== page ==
The Privacy Leadership Initiative said yesterday that recent studies show that while most Americans think privacy notices are important, they find the notices too long and complicated.
The announcement was based on a survey conducted by Harris Interactive and sponsored by PLI, a coalition of businesses and affiliated organizations geared to help consumers control how their personal information is used on- and offline. It closely tracked the Culnan-Milne Survey on Consumers & Online Privacy Notices, which was released yesterday and also identified consumer interest in shorter privacy notices, the PLI said.
The Harris survey's key findings were:
· 70 percent agreed that companies “should use the same summary or checklist for privacy policies”
· 3 percent reviewed online privacy notices carefully most of the time while 64 percent did not read notices at all or only glanced at them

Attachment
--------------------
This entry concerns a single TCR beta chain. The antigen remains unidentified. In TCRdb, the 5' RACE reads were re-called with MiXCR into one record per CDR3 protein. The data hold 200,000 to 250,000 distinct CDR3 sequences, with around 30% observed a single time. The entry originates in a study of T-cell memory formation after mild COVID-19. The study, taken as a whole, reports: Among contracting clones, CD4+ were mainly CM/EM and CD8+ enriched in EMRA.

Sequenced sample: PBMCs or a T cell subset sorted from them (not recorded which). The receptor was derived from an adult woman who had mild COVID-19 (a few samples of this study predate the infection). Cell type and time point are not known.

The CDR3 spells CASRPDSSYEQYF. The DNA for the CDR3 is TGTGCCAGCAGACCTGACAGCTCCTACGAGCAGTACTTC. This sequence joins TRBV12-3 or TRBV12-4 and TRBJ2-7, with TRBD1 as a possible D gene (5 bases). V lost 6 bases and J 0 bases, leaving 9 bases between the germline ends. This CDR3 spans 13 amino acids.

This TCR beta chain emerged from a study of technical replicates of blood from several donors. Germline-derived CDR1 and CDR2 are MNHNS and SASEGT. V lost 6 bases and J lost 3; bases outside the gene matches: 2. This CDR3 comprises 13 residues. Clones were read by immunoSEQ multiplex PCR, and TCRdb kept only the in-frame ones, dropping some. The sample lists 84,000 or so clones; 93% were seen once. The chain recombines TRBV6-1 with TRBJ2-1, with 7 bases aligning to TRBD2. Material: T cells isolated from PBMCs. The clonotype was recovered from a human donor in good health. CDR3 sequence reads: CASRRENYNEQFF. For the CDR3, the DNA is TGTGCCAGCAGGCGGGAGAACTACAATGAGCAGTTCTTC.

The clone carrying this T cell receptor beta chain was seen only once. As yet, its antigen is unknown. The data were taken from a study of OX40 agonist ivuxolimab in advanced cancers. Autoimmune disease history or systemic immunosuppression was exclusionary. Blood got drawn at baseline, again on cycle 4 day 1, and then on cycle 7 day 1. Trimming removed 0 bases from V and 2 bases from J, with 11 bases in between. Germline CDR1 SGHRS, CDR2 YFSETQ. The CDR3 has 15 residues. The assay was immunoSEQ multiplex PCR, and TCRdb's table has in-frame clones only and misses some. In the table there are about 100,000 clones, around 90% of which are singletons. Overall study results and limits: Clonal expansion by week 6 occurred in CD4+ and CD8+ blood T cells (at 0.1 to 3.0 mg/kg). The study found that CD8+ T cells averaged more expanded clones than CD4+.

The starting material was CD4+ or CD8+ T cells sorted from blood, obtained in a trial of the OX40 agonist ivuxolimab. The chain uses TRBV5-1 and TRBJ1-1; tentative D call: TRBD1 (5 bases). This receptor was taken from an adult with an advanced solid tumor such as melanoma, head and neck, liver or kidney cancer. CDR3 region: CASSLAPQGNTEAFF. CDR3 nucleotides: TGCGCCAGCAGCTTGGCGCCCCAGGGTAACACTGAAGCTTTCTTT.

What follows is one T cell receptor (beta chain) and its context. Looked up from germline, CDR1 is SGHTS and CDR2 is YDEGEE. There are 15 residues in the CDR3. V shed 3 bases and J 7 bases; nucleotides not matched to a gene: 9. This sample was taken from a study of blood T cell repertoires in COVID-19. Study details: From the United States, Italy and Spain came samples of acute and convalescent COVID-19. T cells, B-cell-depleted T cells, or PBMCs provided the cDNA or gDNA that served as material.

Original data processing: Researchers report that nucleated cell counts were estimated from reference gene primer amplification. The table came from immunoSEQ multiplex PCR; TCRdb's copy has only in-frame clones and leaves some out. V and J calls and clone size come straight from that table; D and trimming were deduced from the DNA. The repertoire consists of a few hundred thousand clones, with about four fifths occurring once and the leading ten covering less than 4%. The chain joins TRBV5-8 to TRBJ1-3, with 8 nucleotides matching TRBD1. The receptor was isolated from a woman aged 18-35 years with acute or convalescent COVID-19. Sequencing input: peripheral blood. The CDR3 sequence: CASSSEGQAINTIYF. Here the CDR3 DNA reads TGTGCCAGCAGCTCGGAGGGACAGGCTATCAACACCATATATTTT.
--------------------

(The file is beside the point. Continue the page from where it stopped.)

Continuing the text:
· 12 percent reported reviewing financial notices carefully
· The top reasons cited for not reading privacy policies more carefully were a lack of time/interest and a high level of difficulty understanding the notices.
“That consumers care deeply about privacy matters is a given,” said David Klaus, PLI's executive director. “What is new here is that for the first time we have a survey which quantified growing consumer frustration as they wade through lengthy privacy notices.”